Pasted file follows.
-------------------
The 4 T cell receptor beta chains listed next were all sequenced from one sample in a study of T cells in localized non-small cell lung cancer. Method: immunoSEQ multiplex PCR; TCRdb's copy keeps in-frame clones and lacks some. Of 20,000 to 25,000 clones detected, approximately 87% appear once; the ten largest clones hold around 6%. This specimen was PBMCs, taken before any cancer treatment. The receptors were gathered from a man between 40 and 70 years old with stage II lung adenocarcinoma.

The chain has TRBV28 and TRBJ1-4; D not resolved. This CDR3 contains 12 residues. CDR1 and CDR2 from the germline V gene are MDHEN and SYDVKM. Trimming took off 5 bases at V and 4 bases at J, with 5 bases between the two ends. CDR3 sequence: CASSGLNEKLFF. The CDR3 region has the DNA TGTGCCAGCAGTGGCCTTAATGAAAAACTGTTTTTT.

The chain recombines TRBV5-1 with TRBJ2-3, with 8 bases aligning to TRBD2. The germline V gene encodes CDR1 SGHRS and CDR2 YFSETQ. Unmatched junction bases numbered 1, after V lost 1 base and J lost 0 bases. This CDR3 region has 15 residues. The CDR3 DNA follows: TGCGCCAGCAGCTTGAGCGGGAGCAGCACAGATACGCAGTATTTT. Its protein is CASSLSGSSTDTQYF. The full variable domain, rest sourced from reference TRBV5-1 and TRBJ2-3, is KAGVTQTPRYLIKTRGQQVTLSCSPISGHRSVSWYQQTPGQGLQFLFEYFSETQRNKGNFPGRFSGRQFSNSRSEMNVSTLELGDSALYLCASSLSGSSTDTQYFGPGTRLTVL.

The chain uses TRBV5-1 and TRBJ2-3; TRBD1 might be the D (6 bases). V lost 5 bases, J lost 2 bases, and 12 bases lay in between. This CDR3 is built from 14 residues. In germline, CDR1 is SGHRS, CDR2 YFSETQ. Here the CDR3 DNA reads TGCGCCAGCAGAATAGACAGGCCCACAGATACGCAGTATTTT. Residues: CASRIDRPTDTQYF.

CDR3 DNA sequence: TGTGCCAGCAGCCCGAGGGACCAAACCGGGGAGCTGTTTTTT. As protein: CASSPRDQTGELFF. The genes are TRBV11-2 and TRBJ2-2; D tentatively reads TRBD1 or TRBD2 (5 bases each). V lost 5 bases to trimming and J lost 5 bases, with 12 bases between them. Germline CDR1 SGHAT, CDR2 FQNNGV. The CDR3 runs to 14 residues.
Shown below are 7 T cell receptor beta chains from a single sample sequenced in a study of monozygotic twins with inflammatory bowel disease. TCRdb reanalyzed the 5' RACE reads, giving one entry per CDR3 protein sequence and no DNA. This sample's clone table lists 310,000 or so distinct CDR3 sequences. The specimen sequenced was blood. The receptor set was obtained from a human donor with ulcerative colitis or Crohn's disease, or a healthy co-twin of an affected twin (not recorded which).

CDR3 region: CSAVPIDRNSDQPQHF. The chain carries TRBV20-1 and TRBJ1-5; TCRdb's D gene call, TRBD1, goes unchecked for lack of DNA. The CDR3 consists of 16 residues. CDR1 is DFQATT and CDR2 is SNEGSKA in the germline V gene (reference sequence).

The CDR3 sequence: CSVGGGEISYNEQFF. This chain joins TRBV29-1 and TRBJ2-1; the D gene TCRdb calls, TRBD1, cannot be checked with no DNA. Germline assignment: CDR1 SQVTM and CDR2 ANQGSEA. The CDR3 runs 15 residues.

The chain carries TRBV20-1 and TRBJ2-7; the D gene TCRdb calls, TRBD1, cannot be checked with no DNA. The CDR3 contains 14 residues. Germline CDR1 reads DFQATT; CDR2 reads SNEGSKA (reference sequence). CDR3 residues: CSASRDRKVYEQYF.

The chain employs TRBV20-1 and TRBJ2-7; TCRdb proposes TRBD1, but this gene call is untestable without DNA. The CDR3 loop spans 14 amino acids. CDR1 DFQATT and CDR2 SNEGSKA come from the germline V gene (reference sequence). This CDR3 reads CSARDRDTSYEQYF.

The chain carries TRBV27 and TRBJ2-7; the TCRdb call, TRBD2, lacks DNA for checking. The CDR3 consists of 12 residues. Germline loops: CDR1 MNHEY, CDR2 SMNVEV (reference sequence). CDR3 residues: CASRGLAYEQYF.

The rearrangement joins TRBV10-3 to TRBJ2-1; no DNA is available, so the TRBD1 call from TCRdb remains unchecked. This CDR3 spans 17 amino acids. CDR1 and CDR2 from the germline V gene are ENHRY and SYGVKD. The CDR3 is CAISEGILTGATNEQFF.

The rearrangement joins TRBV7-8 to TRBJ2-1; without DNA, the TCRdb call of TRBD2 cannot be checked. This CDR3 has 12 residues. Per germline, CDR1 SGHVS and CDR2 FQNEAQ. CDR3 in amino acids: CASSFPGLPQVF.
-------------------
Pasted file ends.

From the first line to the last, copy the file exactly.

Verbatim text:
The 4 T cell receptor beta chains listed next were all sequenced from one sample in a study of T cells in localized non-small cell lung cancer. Method: immunoSEQ multiplex PCR; TCRdb's copy keeps in-frame clones and lacks some. Of 20,000 to 25,000 clones detected, approximately 87% appear once; the ten largest clones hold around 6%. This specimen was PBMCs, taken before any cancer treatment. The receptors were gathered from a man between 40 and 70 years old with stage II lung adenocarcinoma.

The chain has TRBV28 and TRBJ1-4; D not resolved. This CDR3 contains 12 residues. CDR1 and CDR2 from the germline V gene are MDHEN and SYDVKM. Trimming took off 5 bases at V and 4 bases at J, with 5 bases between the two ends. CDR3 sequence: CASSGLNEKLFF. The CDR3 region has the DNA TGTGCCAGCAGTGGCCTTAATGAAAAACTGTTTTTT.

The chain recombines TRBV5-1 with TRBJ2-3, with 8 bases aligning to TRBD2. The germline V gene encodes CDR1 SGHRS and CDR2 YFSETQ. Unmatched junction bases numbered 1, after V lost 1 base and J lost 0 bases. This CDR3 region has 15 residues. The CDR3 DNA follows: TGCGCCAGCAGCTTGAGCGGGAGCAGCACAGATACGCAGTATTTT. Its protein is CASSLSGSSTDTQYF. The full variable domain, rest sourced from reference TRBV5-1 and TRBJ2-3, is KAGVTQTPRYLIKTRGQQVTLSCSPISGHRSVSWYQQTPGQGLQFLFEYFSETQRNKGNFPGRFSGRQFSNSRSEMNVSTLELGDSALYLCASSLSGSSTDTQYFGPGTRLTVL.

The chain uses TRBV5-1 and TRBJ2-3; TRBD1 might be the D (6 bases). V lost 5 bases, J lost 2 bases, and 12 bases lay in between. This CDR3 is built from 14 residues. In germline, CDR1 is SGHRS, CDR2 YFSETQ. Here the CDR3 DNA reads TGCGCCAGCAGAATAGACAGGCCCACAGATACGCAGTATTTT. Residues: CASRIDRPTDTQYF.

CDR3 DNA sequence: TGTGCCAGCAGCCCGAGGGACCAAACCGGGGAGCTGTTTTTT. As protein: CASSPRDQTGELFF. The genes are TRBV11-2 and TRBJ2-2; D tentatively reads TRBD1 or TRBD2 (5 bases each). V lost 5 bases to trimming and J lost 5 bases, with 12 bases between them. Germline CDR1 SGHAT, CDR2 FQNNGV. The CDR3 runs to 14 residues.
Shown below are 7 T cell receptor beta chains from a single sample sequenced in a study of monozygotic twins with inflammatory bowel disease. TCRdb reanalyzed the 5' RACE reads, giving one entry per CDR3 protein sequence and no DNA. This sample's clone table lists 310,000 or so distinct CDR3 sequences. The specimen sequenced was blood. The receptor set was obtained from a human donor with ulcerative colitis or Crohn's disease, or a healthy co-twin of an affected twin (not recorded which).

CDR3 region: CSAVPIDRNSDQPQHF. The chain carries TRBV20-1 and TRBJ1-5; TCRdb's D gene call, TRBD1, goes unchecked for lack of DNA. The CDR3 consists of 16 residues. CDR1 is DFQATT and CDR2 is SNEGSKA in the germline V gene (reference sequence).

The CDR3 sequence: CSVGGGEISYNEQFF. This chain joins TRBV29-1 and TRBJ2-1; the D gene TCRdb calls, TRBD1, cannot be checked with no DNA. Germline assignment: CDR1 SQVTM and CDR2 ANQGSEA. The CDR3 runs 15 residues.

The chain carries TRBV20-1 and TRBJ2-7; the D gene TCRdb calls, TRBD1, cannot be checked with no DNA. The CDR3 contains 14 residues. Germline CDR1 reads DFQATT; CDR2 reads SNEGSKA (reference sequence). CDR3 residues: CSASRDRKVYEQYF.

The chain employs TRBV20-1 and TRBJ2-7; TCRdb proposes TRBD1, but this gene call is untestable without DNA. The CDR3 loop spans 14 amino acids. CDR1 DFQATT and CDR2 SNEGSKA come from the germline V gene (reference sequence). This CDR3 reads CSARDRDTSYEQYF.

The chain carries TRBV27 and TRBJ2-7; the TCRdb call, TRBD2, lacks DNA for checking. The CDR3 consists of 12 residues. Germline loops: CDR1 MNHEY, CDR2 SMNVEV (reference sequence). CDR3 residues: CASRGLAYEQYF.

The rearrangement joins TRBV10-3 to TRBJ2-1; no DNA is available, so the TRBD1 call from TCRdb remains unchecked. This CDR3 spans 17 amino acids. CDR1 and CDR2 from the germline V gene are ENHRY and SYGVKD. The CDR3 is CAISEGILTGATNEQFF.

The rearrangement joins TRBV7-8 to TRBJ2-1; without DNA, the TCRdb call of TRBD2 cannot be checked. This CDR3 has 12 residues. Per germline, CDR1 SGHVS and CDR2 FQNEAQ. CDR3 in amino acids: CASSFPGLPQVF.